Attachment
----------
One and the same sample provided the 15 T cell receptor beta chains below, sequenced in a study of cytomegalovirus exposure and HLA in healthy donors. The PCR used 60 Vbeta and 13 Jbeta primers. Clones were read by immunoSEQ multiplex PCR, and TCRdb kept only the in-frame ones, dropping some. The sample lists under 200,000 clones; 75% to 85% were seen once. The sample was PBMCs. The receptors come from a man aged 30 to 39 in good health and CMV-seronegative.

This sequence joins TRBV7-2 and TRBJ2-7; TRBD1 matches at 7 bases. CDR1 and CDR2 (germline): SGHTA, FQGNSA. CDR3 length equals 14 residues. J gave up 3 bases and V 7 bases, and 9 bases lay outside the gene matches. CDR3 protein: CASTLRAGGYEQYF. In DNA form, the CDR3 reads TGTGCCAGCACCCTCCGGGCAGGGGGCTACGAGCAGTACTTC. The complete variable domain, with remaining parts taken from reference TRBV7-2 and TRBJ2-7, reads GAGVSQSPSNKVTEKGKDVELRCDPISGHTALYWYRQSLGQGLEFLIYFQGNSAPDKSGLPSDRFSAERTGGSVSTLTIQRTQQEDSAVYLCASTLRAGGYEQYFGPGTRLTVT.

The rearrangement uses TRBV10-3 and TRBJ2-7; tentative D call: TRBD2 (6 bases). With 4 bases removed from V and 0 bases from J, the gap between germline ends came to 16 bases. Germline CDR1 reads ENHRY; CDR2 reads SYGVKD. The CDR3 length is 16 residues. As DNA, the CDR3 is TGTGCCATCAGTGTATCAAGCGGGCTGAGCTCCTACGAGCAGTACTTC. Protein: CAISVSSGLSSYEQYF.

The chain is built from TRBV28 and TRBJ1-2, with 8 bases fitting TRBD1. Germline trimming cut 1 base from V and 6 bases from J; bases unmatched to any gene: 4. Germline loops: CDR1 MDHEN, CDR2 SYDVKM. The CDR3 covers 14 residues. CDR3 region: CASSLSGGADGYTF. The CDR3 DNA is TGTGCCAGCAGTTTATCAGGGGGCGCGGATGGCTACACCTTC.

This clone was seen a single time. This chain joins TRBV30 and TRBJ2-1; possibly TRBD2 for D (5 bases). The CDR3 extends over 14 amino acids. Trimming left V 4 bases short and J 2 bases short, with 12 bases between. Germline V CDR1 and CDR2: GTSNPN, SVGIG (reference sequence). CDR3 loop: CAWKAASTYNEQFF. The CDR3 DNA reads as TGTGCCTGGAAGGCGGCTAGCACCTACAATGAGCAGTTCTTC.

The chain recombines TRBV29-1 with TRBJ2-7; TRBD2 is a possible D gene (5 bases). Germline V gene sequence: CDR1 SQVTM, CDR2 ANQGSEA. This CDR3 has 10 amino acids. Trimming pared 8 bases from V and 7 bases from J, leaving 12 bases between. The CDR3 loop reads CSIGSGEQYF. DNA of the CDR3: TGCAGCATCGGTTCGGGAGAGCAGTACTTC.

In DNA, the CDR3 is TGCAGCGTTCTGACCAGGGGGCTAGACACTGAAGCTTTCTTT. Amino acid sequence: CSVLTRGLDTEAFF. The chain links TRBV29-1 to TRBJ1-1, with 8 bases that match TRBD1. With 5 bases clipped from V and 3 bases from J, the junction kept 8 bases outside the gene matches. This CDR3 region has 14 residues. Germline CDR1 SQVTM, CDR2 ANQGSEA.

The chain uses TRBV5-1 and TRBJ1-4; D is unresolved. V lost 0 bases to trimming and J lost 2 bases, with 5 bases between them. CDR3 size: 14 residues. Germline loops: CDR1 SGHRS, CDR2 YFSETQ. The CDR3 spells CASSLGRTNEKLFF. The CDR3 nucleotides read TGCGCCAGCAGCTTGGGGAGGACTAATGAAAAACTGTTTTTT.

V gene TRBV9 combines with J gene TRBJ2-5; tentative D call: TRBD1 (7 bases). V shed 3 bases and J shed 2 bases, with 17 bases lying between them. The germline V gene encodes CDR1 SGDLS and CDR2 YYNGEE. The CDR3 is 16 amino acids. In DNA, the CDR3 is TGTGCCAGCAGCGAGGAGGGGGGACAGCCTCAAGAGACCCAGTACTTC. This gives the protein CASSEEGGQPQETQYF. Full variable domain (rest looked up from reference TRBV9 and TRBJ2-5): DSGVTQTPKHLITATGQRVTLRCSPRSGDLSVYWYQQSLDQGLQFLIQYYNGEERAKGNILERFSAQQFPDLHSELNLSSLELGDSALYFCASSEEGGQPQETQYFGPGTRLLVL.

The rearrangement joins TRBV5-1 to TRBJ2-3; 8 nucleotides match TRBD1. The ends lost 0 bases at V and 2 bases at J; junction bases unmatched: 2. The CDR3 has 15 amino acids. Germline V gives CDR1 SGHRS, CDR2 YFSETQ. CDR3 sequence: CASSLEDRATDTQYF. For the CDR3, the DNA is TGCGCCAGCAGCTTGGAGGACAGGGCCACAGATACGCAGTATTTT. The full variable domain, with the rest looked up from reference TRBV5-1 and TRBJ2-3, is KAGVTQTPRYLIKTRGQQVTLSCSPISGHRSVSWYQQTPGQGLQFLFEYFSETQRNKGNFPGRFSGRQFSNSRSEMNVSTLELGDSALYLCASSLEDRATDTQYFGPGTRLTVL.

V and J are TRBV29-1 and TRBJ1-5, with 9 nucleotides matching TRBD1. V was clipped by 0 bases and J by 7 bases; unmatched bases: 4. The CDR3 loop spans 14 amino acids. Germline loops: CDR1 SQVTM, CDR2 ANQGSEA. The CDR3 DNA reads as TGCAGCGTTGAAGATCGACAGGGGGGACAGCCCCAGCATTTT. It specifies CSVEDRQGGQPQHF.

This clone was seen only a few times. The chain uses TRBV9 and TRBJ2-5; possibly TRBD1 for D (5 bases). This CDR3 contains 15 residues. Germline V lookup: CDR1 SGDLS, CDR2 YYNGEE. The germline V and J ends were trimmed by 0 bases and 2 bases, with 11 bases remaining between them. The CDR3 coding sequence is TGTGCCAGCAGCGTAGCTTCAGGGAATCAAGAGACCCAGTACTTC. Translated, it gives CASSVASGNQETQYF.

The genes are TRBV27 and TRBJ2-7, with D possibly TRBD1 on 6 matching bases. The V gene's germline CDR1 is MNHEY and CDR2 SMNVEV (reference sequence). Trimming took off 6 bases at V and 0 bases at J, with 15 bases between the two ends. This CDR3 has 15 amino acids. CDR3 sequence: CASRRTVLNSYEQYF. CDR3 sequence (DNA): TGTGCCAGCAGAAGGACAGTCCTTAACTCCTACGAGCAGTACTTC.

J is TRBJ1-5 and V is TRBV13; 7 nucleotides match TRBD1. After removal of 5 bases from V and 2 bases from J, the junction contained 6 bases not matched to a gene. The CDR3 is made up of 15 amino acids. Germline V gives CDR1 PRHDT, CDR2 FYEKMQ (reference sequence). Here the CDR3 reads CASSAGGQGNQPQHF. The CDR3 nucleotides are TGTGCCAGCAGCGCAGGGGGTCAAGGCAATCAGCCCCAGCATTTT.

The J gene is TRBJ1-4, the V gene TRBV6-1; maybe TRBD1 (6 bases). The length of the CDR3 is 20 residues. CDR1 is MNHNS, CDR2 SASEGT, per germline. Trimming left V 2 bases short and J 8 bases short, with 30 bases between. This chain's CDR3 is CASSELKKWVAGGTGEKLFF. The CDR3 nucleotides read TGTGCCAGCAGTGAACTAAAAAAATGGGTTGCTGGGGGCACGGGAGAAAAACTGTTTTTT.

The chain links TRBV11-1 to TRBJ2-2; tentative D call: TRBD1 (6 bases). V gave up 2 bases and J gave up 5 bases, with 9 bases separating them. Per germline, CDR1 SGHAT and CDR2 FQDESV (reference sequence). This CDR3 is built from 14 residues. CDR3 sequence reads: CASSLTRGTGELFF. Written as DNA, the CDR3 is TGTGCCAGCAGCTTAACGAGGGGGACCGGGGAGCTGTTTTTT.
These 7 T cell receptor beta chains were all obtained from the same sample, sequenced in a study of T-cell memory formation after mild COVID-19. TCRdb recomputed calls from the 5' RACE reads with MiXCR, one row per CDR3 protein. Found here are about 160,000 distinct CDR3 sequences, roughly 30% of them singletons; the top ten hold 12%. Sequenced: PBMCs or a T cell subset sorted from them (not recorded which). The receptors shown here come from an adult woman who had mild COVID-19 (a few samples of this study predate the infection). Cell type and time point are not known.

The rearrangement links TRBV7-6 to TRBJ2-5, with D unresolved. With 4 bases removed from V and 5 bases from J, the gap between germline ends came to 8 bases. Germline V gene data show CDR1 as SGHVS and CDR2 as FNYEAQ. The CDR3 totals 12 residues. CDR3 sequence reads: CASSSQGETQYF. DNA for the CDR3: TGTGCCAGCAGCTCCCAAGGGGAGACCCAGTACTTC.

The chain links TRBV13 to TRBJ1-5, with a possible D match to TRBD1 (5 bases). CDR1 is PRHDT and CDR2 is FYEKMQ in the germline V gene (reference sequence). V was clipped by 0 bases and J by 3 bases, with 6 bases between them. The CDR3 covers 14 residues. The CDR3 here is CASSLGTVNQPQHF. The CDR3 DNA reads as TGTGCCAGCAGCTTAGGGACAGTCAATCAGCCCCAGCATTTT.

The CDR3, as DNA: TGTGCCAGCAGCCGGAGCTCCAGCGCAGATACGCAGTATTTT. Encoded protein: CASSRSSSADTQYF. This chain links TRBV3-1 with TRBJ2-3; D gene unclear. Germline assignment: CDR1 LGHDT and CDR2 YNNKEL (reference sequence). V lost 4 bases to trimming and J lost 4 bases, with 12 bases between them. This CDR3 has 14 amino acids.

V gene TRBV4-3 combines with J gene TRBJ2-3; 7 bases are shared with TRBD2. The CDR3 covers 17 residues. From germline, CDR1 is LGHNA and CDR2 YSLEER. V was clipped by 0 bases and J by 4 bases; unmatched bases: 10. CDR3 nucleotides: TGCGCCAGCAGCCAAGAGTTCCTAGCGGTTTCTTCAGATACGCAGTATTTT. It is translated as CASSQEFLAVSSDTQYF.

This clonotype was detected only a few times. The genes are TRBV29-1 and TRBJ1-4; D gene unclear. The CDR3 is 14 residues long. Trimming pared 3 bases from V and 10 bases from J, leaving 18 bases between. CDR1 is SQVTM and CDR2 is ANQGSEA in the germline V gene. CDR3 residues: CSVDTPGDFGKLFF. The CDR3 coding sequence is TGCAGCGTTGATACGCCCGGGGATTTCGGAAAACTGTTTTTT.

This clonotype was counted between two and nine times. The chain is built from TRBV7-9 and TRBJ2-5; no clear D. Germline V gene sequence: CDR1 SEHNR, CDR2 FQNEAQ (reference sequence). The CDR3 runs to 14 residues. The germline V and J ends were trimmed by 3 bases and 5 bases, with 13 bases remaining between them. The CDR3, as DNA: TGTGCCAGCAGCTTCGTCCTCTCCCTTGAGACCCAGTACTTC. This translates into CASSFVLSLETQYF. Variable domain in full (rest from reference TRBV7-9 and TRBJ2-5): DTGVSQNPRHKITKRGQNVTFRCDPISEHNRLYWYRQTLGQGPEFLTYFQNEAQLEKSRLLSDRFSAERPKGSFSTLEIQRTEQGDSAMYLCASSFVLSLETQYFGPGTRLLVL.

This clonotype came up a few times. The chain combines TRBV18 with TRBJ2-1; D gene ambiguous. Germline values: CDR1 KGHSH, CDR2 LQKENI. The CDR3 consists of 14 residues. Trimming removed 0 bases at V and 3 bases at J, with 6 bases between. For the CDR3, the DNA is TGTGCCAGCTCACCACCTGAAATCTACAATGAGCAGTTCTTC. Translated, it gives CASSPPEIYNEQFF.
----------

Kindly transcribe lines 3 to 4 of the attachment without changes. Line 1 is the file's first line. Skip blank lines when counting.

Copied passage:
The rearrangement uses TRBV10-3 and TRBJ2-7; tentative D call: TRBD2 (6 bases). With 4 bases removed from V and 0 bases from J, the gap between germline ends came to 16 bases. Germline CDR1 reads ENHRY; CDR2 reads SYGVKD. The CDR3 length is 16 residues. As DNA, the CDR3 is TGTGCCATCAGTGTATCAAGCGGGCTGAGCTCCTACGAGCAGTACTTC. Protein: CAISVSSGLSSYEQYF.

The chain is built from TRBV28 and TRBJ1-2, with 8 bases fitting TRBD1. Germline trimming cut 1 base from V and 6 bases from J; bases unmatched to any gene: 4. Germline loops: CDR1 MDHEN, CDR2 SYDVKM. The CDR3 covers 14 residues. CDR3 region: CASSLSGGADGYTF. The CDR3 DNA is TGTGCCAGCAGTTTATCAGGGGGCGCGGATGGCTACACCTTC.